Economics and the mid-life crisis have much in common: Both dwell on foregone opportunities

C'est la vie; c'est la guerre; c'est la pomme de terre . . . . . . . . . . . . . email: jpalmer at uwo dot ca

. . . . . . . . . . .Richard Posner should be awarded the next Nobel Prize in Economics . . . . . . . . . . . .

Friday, July 29, 2005

Student Aid:
Income and Subsitution Effects

Rodney Hide, a member of Parliament in New Zealand, has a fascinating blog that I highly recommend. He is an outspoken critic of big gubmnt and feel-good policies that have unintended consequences.

In one of his recent entries, he addresses the topic of the huge debt load taken on by students for their post-secondary education. He notes that the NZ gubmnt, in an effort to reduce the amount of outstanding student debt, actually induced students to take on more debt:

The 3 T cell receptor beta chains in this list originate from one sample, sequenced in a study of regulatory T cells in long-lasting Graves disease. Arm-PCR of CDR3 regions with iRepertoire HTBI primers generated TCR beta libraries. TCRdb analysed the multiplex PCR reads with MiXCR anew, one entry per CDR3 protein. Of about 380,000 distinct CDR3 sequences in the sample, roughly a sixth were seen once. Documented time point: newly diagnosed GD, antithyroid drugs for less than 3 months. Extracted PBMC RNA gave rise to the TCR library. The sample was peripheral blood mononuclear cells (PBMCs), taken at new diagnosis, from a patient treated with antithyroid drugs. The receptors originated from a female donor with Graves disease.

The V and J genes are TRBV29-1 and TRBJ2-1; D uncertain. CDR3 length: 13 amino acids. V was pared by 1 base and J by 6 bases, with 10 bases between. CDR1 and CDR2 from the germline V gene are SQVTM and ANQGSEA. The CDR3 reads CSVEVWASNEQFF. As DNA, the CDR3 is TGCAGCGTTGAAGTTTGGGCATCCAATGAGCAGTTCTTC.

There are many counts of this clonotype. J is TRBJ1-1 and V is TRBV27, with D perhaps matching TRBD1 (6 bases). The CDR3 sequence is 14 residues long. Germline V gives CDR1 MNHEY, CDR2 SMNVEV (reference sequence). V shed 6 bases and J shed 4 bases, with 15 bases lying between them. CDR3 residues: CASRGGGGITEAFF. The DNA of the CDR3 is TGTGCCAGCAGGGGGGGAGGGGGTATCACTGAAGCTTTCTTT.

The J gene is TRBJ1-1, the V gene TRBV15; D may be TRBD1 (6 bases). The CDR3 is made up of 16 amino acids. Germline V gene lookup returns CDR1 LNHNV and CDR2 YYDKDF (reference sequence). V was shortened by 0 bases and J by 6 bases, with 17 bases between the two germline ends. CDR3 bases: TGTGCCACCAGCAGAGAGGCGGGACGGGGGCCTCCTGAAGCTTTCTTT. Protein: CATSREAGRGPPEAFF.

The Labour Government promised free money while students studied back in 1999. Within a year, the proportion of eligible students who borrowed jumped ten percent and the amount that each student borrowed jumped on average 23 percent.

The result was more student debt, not less.

The effective interest rate on a student loan is now 2.8 per cent.

The problem is about to get much worse as National promises to make interest payments tax deductible.
The very politicians who are complaining about student debt are the very ones encouraging it. What student now won’t take on debt – and the maximum amount?
It gets worse:

National’s policy to buy votes by making interest on student loans tax deductible has now been outbid by big-spending Labour promising to wipe interest on graduates who stay in New Zealand.

We can’t outspend Labour. That’s why sticking to principle and sound policy is critical.

National started a bidding war and got outbid.

New Zealand has an election scheduled for this September. I hope Mr. Hide is re-elected and with strong support.
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